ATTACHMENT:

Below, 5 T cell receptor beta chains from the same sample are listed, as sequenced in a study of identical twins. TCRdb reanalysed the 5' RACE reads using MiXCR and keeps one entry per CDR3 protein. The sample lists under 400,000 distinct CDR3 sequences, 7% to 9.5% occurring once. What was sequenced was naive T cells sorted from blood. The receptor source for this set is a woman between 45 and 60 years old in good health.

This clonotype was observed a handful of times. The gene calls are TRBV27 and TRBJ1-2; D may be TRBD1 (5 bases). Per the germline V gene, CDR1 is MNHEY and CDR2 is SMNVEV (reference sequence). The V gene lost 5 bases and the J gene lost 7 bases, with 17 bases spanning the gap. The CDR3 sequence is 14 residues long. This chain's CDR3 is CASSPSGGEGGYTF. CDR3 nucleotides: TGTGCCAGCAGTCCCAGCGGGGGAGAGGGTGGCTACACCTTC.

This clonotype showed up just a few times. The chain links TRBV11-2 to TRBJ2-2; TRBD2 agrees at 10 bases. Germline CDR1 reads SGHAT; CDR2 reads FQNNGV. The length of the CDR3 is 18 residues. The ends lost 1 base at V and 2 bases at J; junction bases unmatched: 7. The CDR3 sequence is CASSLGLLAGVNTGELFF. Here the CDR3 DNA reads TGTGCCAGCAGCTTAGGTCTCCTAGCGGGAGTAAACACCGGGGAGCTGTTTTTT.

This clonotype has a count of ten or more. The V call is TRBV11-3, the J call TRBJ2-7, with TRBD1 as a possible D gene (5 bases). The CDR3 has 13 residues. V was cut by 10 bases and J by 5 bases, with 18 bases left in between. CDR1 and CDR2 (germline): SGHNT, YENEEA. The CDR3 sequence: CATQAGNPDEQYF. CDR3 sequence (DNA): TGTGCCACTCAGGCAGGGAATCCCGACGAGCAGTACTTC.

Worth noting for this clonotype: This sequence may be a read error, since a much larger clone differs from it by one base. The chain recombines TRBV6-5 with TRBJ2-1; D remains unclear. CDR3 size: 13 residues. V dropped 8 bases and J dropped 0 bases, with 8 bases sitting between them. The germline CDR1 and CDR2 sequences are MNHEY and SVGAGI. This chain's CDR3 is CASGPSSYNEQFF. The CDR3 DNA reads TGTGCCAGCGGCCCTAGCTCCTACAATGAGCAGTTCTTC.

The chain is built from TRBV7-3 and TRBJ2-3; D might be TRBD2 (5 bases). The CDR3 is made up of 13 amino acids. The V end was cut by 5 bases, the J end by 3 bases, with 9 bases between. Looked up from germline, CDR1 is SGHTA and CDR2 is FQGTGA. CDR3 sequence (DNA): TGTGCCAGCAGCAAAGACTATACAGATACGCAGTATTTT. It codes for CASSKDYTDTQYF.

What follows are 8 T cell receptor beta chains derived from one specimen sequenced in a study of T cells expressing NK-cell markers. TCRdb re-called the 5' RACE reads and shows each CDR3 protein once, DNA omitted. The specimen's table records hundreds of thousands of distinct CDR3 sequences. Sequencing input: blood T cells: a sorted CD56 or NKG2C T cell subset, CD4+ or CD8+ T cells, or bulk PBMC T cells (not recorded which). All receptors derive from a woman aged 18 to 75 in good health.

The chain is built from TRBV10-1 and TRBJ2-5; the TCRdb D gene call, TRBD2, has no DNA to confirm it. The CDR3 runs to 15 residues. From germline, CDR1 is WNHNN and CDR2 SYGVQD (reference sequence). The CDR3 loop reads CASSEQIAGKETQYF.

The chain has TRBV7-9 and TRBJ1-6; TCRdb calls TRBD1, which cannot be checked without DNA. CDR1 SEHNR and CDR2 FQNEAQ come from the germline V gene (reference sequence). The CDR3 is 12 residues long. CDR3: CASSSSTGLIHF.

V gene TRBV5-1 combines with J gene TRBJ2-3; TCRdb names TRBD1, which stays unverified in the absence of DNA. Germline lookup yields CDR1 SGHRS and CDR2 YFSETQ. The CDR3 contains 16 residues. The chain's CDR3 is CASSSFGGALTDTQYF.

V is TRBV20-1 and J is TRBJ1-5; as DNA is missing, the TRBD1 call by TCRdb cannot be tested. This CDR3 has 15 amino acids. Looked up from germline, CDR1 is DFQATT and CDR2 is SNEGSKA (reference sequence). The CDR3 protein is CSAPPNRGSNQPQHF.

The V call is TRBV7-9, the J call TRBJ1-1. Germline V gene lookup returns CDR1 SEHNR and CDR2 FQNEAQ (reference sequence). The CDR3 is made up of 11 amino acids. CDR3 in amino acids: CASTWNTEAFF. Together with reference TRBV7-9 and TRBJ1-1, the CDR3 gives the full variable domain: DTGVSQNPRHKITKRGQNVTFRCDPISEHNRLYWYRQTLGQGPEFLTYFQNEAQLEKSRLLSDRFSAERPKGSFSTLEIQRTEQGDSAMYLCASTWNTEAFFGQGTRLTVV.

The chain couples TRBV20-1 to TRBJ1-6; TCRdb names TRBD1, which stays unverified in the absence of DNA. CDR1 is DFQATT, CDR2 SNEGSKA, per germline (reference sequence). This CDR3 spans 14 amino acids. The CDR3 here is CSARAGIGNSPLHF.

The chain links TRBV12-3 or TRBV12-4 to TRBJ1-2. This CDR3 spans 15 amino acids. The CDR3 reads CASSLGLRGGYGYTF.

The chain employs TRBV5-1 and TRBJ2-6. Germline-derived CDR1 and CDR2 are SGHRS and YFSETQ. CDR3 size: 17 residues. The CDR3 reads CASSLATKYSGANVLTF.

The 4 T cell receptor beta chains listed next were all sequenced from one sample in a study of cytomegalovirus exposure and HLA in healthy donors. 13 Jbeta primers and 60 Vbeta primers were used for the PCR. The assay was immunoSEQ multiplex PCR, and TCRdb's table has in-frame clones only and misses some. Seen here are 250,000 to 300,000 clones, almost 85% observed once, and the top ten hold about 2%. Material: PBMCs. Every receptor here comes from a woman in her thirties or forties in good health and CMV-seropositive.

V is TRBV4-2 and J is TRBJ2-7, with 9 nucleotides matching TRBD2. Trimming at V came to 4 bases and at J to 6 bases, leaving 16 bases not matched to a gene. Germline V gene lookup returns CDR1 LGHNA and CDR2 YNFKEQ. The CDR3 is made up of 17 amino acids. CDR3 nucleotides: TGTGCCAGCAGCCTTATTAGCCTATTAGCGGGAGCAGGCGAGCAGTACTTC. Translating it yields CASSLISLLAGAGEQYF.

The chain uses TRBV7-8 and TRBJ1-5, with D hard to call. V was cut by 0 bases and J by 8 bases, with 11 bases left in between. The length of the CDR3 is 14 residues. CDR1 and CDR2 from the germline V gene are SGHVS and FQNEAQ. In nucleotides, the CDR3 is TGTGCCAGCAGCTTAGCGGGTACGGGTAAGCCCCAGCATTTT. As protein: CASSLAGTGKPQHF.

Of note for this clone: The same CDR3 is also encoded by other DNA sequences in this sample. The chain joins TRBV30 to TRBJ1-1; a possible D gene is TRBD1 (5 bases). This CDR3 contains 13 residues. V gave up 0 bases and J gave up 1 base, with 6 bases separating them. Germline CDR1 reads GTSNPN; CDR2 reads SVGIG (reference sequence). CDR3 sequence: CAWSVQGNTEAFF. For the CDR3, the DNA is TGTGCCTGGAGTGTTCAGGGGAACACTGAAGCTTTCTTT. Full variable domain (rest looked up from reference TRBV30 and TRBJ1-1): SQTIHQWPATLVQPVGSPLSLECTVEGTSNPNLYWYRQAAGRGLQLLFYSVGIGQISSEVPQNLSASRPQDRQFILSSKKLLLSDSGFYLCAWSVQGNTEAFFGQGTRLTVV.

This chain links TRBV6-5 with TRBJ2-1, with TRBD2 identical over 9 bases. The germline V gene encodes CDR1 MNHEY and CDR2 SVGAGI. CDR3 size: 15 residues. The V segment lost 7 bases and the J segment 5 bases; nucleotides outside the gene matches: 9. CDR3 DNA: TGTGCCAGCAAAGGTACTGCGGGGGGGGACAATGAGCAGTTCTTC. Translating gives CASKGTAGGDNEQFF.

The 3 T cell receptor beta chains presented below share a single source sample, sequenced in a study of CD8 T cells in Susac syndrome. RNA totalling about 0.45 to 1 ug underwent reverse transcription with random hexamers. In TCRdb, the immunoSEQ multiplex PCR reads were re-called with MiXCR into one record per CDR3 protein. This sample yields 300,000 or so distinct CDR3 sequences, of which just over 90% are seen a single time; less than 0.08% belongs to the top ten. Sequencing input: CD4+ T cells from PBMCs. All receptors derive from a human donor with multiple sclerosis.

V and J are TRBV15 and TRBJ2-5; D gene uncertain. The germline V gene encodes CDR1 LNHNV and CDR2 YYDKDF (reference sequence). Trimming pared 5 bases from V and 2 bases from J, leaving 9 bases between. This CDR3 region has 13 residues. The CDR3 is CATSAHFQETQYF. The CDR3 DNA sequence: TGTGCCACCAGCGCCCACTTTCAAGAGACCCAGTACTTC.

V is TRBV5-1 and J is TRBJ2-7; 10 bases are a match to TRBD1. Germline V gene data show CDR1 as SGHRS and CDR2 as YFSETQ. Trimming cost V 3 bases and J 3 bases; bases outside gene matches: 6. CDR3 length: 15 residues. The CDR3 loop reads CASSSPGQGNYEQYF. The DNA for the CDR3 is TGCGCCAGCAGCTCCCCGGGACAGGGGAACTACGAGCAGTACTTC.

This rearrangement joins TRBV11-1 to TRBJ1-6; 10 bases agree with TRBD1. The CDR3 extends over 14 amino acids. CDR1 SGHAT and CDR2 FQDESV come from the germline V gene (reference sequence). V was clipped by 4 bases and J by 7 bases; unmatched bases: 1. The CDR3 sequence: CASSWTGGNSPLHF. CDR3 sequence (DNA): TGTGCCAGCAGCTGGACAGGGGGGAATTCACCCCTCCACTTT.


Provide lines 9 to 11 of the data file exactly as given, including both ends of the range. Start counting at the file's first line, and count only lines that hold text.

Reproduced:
The chain has TRBV7-9 and TRBJ1-6; TCRdb calls TRBD1, which cannot be checked without DNA. CDR1 SEHNR and CDR2 FQNEAQ come from the germline V gene (reference sequence). The CDR3 is 12 residues long. CDR3: CASSSSTGLIHF.

V gene TRBV5-1 combines with J gene TRBJ2-3; TCRdb names TRBD1, which stays unverified in the absence of DNA. Germline lookup yields CDR1 SGHRS and CDR2 YFSETQ. The CDR3 contains 16 residues. The chain's CDR3 is CASSSFGGALTDTQYF.

V is TRBV20-1 and J is TRBJ1-5; as DNA is missing, the TRBD1 call by TCRdb cannot be tested. This CDR3 has 15 amino acids. Looked up from germline, CDR1 is DFQATT and CDR2 is SNEGSKA (reference sequence). The CDR3 protein is CSAPPNRGSNQPQHF.